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Each week, it seems, another plea is made for a national inquiry into the hundreds of missing and murdered aboriginal women and girls in Canada.

Only a thorough investigation into the root causes of this dreadful dilemma will provide policy-makers with solutions, the thinking goes. Why do so many young aboriginal women end up on the streets of this country, making themselves vulnerable to predators? Who is responsible for the often appalling sense of self-worth that many of these teenaged girls possess – a self-esteem so low they believe life in an alleyway or rancid hotel room is somehow what they deserve?

In British Columbia, the stories of how the provincial government and First Nations leadership have failed young aboriginal girls are unending. And if you want to understand some of the factors responsible for the missing-women phenomenon, you need look no further than the depressing tales of abuse and neglect exposed over the years by the province's Representative for Children and Youth, Mary Ellen Turpel-Lafond.

In Friday's Globe and Mail, reporter Wendy Stueck revealed yet another example of government and native leadership failing young aboriginal women.

In 2010, the B.C. government provided more than $5-million to help launch and fund a native healing and wellness centre in Chilliwack. It was a function of the province's mostly disastrous policy decision in 2001 to hand over more child-welfare authority and care to First Nations. In a recent report, Ms. Turpel-Lafond showed how nearly $66-million of government funding was sent to native child-welfare agencies over the course of a dozen years, with precious few children benefiting from a dollar of it.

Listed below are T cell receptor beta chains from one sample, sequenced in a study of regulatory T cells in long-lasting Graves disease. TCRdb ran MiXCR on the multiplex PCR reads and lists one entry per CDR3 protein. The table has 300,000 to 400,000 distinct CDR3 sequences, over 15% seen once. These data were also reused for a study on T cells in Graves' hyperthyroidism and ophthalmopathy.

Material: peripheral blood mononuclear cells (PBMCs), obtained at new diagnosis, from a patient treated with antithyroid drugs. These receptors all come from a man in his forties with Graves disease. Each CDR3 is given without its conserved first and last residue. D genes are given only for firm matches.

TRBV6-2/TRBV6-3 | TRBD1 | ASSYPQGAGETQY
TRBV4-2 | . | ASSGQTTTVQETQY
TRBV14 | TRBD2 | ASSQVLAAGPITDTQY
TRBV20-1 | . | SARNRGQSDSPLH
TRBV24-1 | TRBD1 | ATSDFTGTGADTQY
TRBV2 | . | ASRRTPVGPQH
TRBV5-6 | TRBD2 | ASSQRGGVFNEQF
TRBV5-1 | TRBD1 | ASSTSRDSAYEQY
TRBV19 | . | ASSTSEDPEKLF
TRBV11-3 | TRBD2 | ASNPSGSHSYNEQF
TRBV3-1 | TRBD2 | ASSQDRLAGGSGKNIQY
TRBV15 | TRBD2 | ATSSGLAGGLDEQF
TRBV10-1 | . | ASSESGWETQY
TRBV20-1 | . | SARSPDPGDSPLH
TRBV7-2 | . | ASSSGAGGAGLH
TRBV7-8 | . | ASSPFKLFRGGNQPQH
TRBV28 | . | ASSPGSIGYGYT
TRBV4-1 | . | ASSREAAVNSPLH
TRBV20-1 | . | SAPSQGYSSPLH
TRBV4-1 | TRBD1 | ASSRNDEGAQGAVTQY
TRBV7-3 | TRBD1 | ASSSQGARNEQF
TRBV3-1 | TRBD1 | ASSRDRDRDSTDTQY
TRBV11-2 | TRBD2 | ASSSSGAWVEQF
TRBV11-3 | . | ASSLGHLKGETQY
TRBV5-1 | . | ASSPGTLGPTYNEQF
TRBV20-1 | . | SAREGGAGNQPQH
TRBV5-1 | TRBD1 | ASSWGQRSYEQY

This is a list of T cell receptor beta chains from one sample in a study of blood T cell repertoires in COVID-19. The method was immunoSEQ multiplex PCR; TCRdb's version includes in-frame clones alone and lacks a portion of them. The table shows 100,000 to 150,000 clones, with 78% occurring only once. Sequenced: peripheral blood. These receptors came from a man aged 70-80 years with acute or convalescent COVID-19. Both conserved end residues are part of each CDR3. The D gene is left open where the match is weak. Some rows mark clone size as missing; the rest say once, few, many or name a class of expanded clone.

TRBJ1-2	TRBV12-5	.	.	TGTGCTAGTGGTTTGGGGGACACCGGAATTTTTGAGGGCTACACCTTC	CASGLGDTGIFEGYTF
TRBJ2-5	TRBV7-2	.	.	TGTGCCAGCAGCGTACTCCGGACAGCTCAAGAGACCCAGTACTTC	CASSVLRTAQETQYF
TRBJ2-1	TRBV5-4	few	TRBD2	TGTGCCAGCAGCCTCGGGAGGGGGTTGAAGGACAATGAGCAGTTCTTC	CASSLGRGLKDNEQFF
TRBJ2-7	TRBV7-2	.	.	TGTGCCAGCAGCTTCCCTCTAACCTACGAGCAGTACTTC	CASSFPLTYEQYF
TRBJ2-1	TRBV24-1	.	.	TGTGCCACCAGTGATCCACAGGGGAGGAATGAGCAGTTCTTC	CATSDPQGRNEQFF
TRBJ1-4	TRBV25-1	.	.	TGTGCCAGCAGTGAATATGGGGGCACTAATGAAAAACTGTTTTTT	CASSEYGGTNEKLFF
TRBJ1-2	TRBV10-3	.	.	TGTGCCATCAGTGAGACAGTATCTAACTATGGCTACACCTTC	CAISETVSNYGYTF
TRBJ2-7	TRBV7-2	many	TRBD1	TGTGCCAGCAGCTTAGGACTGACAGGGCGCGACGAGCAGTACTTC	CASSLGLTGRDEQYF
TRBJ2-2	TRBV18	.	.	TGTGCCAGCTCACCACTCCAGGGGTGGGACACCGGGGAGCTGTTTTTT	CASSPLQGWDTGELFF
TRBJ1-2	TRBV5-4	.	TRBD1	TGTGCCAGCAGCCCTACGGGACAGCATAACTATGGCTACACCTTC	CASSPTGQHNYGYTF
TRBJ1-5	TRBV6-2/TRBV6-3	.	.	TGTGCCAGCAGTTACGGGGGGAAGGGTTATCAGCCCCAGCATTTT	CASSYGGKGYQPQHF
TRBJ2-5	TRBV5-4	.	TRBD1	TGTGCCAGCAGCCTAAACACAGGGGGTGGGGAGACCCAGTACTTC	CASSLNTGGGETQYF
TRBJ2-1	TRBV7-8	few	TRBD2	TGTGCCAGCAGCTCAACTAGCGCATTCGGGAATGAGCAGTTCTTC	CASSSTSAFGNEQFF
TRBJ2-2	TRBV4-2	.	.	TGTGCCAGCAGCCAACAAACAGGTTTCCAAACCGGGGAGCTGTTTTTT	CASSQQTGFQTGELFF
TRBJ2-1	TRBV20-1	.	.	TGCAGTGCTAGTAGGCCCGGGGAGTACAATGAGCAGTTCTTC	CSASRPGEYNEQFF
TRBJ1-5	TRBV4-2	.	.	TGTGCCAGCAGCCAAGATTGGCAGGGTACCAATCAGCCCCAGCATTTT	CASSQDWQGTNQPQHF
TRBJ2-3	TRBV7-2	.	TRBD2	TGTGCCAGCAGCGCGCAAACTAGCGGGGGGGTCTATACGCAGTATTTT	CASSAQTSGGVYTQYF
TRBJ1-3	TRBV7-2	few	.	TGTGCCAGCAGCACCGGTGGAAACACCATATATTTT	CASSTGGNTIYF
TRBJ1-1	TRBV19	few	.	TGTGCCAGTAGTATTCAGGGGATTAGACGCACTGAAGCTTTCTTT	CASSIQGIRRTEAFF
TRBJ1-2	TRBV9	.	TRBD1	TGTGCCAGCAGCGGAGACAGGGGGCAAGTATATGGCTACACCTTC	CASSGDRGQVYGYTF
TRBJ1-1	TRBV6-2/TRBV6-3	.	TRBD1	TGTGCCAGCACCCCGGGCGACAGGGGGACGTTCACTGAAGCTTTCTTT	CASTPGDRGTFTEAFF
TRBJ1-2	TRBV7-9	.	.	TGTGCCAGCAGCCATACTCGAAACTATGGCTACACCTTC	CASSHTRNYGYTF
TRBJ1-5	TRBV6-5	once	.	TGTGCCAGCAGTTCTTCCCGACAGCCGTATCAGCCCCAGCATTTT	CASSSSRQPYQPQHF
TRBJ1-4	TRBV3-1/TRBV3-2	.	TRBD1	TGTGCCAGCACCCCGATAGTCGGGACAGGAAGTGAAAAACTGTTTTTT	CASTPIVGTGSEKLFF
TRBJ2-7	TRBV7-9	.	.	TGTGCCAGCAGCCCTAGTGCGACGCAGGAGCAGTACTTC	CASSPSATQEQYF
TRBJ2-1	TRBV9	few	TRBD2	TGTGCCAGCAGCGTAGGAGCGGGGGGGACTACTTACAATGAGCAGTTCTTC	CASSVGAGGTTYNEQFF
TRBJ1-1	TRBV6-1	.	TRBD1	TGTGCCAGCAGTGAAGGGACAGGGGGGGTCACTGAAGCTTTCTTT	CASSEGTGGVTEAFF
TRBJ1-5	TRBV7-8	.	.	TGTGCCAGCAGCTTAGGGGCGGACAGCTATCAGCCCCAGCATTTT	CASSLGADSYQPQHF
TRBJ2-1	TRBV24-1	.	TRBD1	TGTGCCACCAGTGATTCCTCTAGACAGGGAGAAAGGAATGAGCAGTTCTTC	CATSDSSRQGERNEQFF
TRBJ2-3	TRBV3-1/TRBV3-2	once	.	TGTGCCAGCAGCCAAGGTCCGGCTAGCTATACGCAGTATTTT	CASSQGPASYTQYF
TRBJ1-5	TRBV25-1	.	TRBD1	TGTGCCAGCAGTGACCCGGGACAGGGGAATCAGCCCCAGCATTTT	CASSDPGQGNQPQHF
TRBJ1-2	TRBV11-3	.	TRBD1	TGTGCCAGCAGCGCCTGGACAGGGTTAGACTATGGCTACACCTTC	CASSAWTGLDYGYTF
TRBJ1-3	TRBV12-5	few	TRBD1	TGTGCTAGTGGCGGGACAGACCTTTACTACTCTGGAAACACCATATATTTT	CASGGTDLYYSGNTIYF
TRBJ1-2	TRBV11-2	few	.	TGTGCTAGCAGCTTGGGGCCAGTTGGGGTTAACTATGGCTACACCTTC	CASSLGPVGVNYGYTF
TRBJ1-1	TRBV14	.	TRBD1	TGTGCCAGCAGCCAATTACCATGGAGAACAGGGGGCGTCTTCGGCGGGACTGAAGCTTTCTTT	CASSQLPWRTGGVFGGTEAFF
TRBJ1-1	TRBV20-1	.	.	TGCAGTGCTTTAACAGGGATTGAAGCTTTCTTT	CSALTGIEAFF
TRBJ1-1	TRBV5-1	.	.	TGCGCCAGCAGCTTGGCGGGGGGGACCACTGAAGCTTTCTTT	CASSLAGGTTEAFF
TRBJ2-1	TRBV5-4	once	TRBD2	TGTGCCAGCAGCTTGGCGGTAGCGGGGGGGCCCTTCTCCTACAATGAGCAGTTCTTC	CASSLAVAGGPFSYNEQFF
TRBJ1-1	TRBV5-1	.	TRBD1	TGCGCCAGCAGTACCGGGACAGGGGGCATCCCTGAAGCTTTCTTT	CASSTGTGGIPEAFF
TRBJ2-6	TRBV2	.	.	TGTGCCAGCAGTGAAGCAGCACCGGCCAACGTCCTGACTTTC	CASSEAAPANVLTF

The $5-million-plus in provincial funds for the native wellness centre wasn't included in that number, but should be added to it because the operation went under less than two years after it was opened. And a former employee is still awaiting trial on charges related to the alleged sexual assault of a then-15-year-old aboriginal girl who went to the centre for help, care and protection.

The Ministry of Children and Family Development referred only one person in its care to the centre during the time it was open. A total of 14 others were sent there by authorities in B.C.'s youth justice system or delegated aboriginal agencies. And for this the government parted with more than $5-million in taxpayers' dollars? That's quite an investment.

The alleged sex-assault victim, meantime, is still trying to recover from the psychological damage caused by whatever happened to her at the centre; this while additionally facing the prospect of being "aged-out" of the foster-care system because she is approaching the age of 19. This means she could soon be facing a future on her own, with no way of supporting herself.

And people wonder why so many young native girls end up on the streets of downtown Vancouver or other Canadian cities, prostituting themselves to make a living.

The story of the Stehiyaq Healing and Wellness Village is a disgrace and a shameful example of the B.C. government handing over responsibility for the care of aboriginal children without putting proper safeguards in place. What were the qualifications of those working at the centre? Did anyone do police background checks on staff? Was anyone coming in and inspecting the place?

In its rush to make aboriginal leadership in this province happy, did the government investigate whether a group demanding to run a centre for at-risk teens had the capacity and qualified personnel to pull it off? A lot of bad things can happen when there is no accountability attached to a situation involving kids.

Did the provincial government launch an investigation into what happened to this young girl? It doesn't appear so. The government didn't even bother informing the province's Child Representative about the matter. Ms. Turpel-Lafond found out from another source.

If you want to get to the bottom of the missing and murdered aboriginal women crisis in our country, be prepared for lots of stories like this one. It is not unique. And one is just as sad and infuriating as the next. If we're going to have a national inquiry, then there are a lot of groups, and a lot of people in them, who are going to have to answer some very difficult and uncomfortable questions. This isn't just a government problem, although governments in this country certainly deserve some of the blame. This is a national tragedy that many people must own.

Today we have a young B.C. native girl who badly needs healing because she went to a healing lodge. How infuriating is that?